On Friday, David and Patty Sessions had dinner at Patriarch John Smith's home. Afterwards he gave patriarch blessings to the Sessions and to Eliza R. Snow.
On Sunday Wilford Woodruff wrote, "It is the most beautiful & warm weather that I ever saw in the winter time." Hosea Stout wrote that it was a "clear, fine, and warm morning." He added that a ferry boat was seen on the river, as the ice has finally broken.
An outdoor meeting was held at the Winter Quarters stand for the first time since fall. Elder Heber C. Kimball warned the Saints that many were leaning on others for their salvation rather than working on it themselves. Elder Wilford Woodruff warned those who were planning to move across the river to make sure they did not settle on the banks because of flood danger.
In the evening a meeting of the Seventies was held. President Joseph Young reproved the brethren for the excessive fiddling and dancing that had been taking place lately. Elder Wilford Woodruff followed him by saying:
I have taken more real enjoyment this evening in hearing the teaching giving by your presidency than I would in hearing a million of dollars worth of fiddle‑strings worn out. . . . It is far better for you to spend your time getting instruction & council than in fiddling & dancing." Elder Woodruff asked the brethren to think how they would feel if the Lord appeared to them and asked them to report on their duties while in Winter Quarters during the winter of 1847‑48. He asked them to consider their feelings if he heard a report of many days of their time spent in fiddling and dancing. "I say would we be satisfied with such record? No we would not. Then let us turn from such scenes of folly & spend more time in meetings for preaching, exhortation, & prayer before the Lord.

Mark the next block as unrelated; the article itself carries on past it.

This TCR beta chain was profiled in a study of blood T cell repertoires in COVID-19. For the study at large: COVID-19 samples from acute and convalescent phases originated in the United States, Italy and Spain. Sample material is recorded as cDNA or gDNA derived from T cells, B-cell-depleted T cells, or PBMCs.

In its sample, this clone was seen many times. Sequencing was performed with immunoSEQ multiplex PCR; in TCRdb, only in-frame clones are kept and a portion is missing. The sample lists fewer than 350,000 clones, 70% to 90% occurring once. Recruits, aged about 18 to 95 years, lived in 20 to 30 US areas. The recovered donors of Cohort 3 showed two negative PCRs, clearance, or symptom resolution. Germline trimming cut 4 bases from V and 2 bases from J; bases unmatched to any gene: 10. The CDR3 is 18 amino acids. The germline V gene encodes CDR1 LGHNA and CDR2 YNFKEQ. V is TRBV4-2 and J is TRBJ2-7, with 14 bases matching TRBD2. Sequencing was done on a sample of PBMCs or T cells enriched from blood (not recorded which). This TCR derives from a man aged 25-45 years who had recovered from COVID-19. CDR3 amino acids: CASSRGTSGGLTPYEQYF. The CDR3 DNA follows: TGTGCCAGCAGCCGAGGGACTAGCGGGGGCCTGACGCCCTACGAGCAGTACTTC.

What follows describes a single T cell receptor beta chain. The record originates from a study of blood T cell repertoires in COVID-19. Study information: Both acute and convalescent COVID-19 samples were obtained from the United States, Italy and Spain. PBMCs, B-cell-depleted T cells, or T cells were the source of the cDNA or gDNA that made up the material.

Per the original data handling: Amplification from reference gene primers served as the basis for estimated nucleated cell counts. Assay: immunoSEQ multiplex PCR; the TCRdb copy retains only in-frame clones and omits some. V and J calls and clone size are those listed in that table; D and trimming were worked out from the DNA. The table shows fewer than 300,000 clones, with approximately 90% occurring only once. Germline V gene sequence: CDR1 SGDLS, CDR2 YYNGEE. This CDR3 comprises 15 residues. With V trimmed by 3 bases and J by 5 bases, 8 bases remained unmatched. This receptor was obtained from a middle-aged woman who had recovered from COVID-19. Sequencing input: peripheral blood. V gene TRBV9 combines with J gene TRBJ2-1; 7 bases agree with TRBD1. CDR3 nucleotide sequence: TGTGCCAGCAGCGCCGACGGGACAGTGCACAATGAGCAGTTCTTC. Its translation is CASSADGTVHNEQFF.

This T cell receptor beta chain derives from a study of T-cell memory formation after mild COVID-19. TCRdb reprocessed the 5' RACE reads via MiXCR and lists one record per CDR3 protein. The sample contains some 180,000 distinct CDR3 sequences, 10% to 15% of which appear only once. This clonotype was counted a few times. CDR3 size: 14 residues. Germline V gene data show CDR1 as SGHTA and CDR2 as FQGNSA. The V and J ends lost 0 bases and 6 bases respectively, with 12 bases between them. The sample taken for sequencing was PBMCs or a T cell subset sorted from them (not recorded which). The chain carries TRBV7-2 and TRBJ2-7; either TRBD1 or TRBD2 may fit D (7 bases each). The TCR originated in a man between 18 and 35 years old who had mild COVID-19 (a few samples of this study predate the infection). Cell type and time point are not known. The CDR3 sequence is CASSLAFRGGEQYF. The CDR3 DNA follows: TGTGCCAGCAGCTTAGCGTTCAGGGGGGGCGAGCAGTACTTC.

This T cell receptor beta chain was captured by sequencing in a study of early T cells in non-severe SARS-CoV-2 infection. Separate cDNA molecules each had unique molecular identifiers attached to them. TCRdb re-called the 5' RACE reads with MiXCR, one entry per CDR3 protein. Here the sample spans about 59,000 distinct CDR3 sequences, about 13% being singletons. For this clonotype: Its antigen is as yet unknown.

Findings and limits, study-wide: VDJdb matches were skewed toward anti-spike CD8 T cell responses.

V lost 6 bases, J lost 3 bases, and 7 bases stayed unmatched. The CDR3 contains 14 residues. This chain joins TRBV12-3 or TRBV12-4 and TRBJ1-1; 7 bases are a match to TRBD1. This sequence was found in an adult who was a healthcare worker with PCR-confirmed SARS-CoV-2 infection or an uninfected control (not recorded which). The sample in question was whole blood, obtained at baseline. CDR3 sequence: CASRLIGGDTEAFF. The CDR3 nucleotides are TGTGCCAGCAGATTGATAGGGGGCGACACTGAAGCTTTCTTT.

On Friday a meeting was held at the log tabernacle for the former Mormon Battalion soldiers who had returned. Elder Orson Pratt presided. Also that day, Elder Orson Hyde returned from the east with mail that arrived from Europe. The brethren enjoyed reading about Elder Dan Jones' missionary efforts in Wales. There were 2,000 Saints in Wales. During the previous six months, 600 people had been baptized there.
Our Pioneer Heritage, Vol. 17, p.103; Wilford Woodruff's Journal, 3:317‑22; Smart, Mormon Midwife, 108; Brooks, On the Mormon Frontier, 302;
On Sunday no public meeting was held because of snow and mud. The High Council decided to have the bishops go around and collect donations of breadstuff, beef, and money to help the destitute Saints in the valley. The donations would be credited toward their public works tax. In return, the poor, who could not pay the tax, would provide labor on the Jordan Bridge and other public works.
On Monday Lorenzo Dow Young recorded: "A neighboring child came to the door to get some medicine for Brother Cheny. He was poisoned by eating roots. In about one hour after he had called to the door, Brother Cheny was in a fit. We ran to him as soon as possible and he spoke twice. We carried him to the house and did all we could for him. He lived about half an hour then died. It was one of the most melancholy scenes I ever passed through."
On Tuesday Patty Sessions went to the Willard Snow home. Franklin H. Shedd, age twenty‑three, who had been living with the family was very sick. He too had eaten some poison roots and later died in the afternoon. On Wednesday Jedediah M. Grant preached at the funeral. Eliza R. Snow penned a poem which included:
The angel of death with a sudden blow
In the season of youth has laid him low
In a time when the heart's warm springs were rife
With the hopes & the prospects of future life
With the saints of God he was truly blest
And with them he had found a place of rest;
And then from the hand of oppression free
He sung the sweet echo of Liberty
Now his form is laid in the grave to rest;